There is “trouble, folks right here in river city” (Ok, Scott County),
“Trouble with a capital T and that rhymes with” HIV ….
The song from Meredith Wilson’s The Music Man, which was set in Indiana, heralded a pool problem in fictional River City, but one area really in the state, Scott County, has a bigger problem right now – an HIV epidemic.
Fueled by needle-sharing drug addicts, approximately 72 people in the area, located in southern Indiana, have tested positive for HIV since the first of the year. Another 7 people are awaiting confirmation that they too contracted the virus. The rapid spread has forced the governor and U.S. Centers for Disease Control and Prevention (CDC) to declare a public health emergency in the region.
The CDC has deployed investigators to test residents and try to stem further spread of the virus. CDC officials “traveled to the community … an epidemic ‘aid team,'” Gov. Mike Pence told reporters, who also acknowledge that the CDC has confirmed the existence of “an epidemic in Scott County.”
This epidemic is very different from those on the early days of HIV and AIDS experienced in large metropolises like New York City, Paris, San Francisco and Los Angeles. As recounted in Philadelphia, And The Band Played On, The Normal Heart, and other entertainment outlets as well as thousands of articles, the initial epidemics were in gay communities. While HIV continues to be spread as a sexually transmitted disease, this epidemic is attributed to injections of opiates, largely reported to be Opana, with dirty needles.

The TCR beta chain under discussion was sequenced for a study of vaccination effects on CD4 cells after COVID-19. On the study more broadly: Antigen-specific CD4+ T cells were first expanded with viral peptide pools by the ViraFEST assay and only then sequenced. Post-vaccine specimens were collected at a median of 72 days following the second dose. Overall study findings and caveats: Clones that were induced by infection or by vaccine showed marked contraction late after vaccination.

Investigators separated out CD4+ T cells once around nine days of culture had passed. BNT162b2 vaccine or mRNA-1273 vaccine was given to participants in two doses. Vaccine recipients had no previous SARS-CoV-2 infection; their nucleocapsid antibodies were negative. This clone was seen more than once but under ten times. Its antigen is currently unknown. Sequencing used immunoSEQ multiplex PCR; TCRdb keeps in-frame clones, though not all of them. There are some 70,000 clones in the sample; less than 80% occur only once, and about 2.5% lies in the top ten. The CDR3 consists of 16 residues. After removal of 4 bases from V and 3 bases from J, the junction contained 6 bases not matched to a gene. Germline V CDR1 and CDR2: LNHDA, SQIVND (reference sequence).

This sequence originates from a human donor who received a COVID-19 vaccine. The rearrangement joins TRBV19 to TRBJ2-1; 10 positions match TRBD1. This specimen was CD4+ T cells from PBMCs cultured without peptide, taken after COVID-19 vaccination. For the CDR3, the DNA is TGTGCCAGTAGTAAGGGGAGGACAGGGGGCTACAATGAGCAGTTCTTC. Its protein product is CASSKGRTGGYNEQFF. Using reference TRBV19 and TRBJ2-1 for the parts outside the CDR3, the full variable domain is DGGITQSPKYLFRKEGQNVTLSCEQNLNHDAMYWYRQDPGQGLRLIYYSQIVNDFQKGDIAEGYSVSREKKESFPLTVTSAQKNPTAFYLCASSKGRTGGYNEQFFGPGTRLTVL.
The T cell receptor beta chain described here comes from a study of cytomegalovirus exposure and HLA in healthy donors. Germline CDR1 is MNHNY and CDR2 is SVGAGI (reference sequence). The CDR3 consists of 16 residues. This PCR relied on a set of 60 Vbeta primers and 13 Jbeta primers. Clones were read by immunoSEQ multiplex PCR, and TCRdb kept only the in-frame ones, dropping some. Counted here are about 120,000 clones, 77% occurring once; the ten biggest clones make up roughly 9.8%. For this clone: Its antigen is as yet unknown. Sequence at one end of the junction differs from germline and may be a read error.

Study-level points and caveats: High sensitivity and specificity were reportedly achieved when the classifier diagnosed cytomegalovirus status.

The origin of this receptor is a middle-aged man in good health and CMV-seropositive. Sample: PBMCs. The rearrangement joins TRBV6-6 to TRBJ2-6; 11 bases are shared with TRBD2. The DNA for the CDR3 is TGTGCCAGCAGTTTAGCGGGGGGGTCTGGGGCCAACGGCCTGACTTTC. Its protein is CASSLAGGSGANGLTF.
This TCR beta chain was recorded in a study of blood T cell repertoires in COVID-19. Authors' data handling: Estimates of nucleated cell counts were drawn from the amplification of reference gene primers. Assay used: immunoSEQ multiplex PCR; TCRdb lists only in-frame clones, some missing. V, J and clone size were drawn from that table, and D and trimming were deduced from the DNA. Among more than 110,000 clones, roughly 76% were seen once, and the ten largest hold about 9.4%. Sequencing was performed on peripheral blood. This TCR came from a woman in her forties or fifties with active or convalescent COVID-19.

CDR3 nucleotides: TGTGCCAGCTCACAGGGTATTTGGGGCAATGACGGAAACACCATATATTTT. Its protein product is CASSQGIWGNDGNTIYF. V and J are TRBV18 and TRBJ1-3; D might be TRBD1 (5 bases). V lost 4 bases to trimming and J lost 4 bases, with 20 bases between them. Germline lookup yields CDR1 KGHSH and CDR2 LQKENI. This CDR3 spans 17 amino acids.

In the short term, the governor, healthcare workers, disease-intervention specialists, public health officials and others are trying to hammer out a strategy to deal with the crisis in Indiana. In the long term, the issue has resurrected legislative debates on needle and syringe exchange programs that would allow drug users to trade their used drug paraphernalia for new ones.
To track the current Indiana virus’ spread, experts are tracing all known contacts any of those who tested positive for HIV in the county. They have determined that the epidemic’s epicenter was Austin, a town in the northwestern county area, where opiate abuse has been a growing problem. According to reports, used syringes litter roadsides, ditches and yards.
According to Dr. William Cooke, who is medical director at an Austin health clinic, the Family Foundations Medicine, acknowledged the area have all the bad ingredients that make a recipe for disaster, like high unemployment, school dropout and teen pregnancy rates. He noted increased numbers of overdoses and most drug users now testing positive for Hepatitis-C. “We knew it was a only matter of time until HIV set in,” Cooke said.
Still, the recent HIV spread has been exceptionable. During 2014, only 420 new HIV cases were reportedly identified in Indiana, a state with a population of about 6.6 million. Compare this to the nearly 80 cases during the past three months in a town of 4,200.
The state’s House Public Health Committee heard testimony Wednesday about creating a needle-sharing program. Health officials and concerned citizens who testified stressed the time sensitive nature of the issue. Cooke was one of the people who lobbied the lawmakers to offer fresh needles and safe places to dispose of dirty needles along with a means to connect residents with addiction therapists. The goal is to quell the HIV epidemic in Indiana with a long-term solution to get rid of the “trouble in river city” and Scott County.
By Dyanne Weiss